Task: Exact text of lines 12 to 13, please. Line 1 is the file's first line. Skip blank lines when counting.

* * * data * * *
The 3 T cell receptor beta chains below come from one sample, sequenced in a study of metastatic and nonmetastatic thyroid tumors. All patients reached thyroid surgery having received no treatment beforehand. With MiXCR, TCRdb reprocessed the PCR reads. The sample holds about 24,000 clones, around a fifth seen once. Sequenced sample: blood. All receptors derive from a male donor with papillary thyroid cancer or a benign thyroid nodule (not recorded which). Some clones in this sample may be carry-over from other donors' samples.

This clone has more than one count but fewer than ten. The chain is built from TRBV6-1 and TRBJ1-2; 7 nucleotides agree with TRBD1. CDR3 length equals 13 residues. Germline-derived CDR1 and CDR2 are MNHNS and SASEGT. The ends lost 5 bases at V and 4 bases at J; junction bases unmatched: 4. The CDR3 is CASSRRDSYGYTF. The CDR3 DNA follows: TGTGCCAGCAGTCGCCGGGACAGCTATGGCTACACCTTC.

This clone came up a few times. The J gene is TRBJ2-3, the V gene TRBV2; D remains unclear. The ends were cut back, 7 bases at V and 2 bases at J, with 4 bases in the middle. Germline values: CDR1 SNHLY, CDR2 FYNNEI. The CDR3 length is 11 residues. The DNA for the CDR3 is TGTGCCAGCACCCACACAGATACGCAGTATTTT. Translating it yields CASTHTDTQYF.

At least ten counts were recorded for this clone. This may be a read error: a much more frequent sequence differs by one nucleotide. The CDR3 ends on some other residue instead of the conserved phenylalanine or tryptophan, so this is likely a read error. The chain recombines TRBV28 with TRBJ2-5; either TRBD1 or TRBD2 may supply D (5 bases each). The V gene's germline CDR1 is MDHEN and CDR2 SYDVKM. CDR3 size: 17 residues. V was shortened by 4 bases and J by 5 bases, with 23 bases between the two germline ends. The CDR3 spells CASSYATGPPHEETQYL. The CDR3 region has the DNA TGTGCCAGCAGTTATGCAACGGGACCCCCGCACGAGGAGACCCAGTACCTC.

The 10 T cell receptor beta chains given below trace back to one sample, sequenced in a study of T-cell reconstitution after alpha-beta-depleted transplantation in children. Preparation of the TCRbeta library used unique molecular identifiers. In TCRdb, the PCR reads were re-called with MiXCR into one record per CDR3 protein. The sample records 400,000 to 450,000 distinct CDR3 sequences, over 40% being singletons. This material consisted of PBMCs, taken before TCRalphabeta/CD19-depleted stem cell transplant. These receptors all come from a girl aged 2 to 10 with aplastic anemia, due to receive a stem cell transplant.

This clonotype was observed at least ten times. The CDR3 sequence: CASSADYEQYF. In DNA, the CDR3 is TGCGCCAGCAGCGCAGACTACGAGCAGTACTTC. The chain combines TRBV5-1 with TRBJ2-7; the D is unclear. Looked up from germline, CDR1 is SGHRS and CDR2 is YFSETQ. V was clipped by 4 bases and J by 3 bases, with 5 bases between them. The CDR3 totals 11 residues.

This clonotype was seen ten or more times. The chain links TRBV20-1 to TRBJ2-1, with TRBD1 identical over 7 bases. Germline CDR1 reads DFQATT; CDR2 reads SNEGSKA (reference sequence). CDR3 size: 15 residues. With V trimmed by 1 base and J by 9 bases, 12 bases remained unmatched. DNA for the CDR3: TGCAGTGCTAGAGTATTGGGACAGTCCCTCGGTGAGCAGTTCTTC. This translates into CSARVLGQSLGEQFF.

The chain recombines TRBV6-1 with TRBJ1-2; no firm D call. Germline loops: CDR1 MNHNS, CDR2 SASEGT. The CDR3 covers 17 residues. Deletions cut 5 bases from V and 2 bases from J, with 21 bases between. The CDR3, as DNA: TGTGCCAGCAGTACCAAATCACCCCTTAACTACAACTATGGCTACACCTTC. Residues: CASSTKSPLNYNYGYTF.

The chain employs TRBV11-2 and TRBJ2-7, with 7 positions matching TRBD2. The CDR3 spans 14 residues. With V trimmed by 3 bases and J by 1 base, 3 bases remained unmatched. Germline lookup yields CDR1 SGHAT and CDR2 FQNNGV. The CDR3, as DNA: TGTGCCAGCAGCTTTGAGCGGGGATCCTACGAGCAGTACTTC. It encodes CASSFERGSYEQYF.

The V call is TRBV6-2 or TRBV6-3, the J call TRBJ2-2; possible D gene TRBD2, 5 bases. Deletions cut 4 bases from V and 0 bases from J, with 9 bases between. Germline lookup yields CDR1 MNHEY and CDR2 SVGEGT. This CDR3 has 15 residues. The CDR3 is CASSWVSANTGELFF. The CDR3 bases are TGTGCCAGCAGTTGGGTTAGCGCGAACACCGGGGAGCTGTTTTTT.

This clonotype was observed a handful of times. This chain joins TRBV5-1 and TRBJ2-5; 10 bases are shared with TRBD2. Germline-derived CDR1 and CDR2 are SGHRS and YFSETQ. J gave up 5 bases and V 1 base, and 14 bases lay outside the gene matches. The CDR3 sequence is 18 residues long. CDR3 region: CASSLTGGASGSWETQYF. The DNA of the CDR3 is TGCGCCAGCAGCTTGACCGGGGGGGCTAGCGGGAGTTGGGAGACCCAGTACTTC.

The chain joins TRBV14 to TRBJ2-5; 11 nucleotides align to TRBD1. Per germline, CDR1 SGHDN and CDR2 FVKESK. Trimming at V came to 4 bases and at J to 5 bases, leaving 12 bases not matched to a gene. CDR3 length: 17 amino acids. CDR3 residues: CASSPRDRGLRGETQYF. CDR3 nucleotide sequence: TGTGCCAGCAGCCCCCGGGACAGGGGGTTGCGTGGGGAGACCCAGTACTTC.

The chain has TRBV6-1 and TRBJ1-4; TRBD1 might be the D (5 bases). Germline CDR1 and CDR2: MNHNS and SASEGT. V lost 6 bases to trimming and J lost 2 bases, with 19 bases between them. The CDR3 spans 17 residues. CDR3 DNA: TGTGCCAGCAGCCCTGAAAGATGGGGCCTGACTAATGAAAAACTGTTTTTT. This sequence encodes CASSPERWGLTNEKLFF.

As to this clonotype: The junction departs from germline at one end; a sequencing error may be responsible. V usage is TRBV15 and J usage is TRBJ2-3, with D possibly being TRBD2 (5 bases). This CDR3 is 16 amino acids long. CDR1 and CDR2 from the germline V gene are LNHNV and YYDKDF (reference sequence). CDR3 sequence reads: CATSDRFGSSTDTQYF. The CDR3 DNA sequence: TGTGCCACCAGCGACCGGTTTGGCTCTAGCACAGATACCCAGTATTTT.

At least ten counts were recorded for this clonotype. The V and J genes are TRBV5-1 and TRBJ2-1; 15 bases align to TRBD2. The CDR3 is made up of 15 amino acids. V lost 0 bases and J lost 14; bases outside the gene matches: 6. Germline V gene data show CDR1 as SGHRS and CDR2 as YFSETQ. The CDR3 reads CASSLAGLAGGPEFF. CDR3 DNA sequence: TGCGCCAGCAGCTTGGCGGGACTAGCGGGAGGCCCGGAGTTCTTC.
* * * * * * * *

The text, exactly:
The chain joins TRBV14 to TRBJ2-5; 11 nucleotides align to TRBD1. Per germline, CDR1 SGHDN and CDR2 FVKESK. Trimming at V came to 4 bases and at J to 5 bases, leaving 12 bases not matched to a gene. CDR3 length: 17 amino acids. CDR3 residues: CASSPRDRGLRGETQYF. CDR3 nucleotide sequence: TGTGCCAGCAGCCCCCGGGACAGGGGGTTGCGTGGGGAGACCCAGTACTTC.

The chain has TRBV6-1 and TRBJ1-4; TRBD1 might be the D (5 bases). Germline CDR1 and CDR2: MNHNS and SASEGT. V lost 6 bases to trimming and J lost 2 bases, with 19 bases between them. The CDR3 spans 17 residues. CDR3 DNA: TGTGCCAGCAGCCCTGAAAGATGGGGCCTGACTAATGAAAAACTGTTTTTT. This sequence encodes CASSPERWGLTNEKLFF.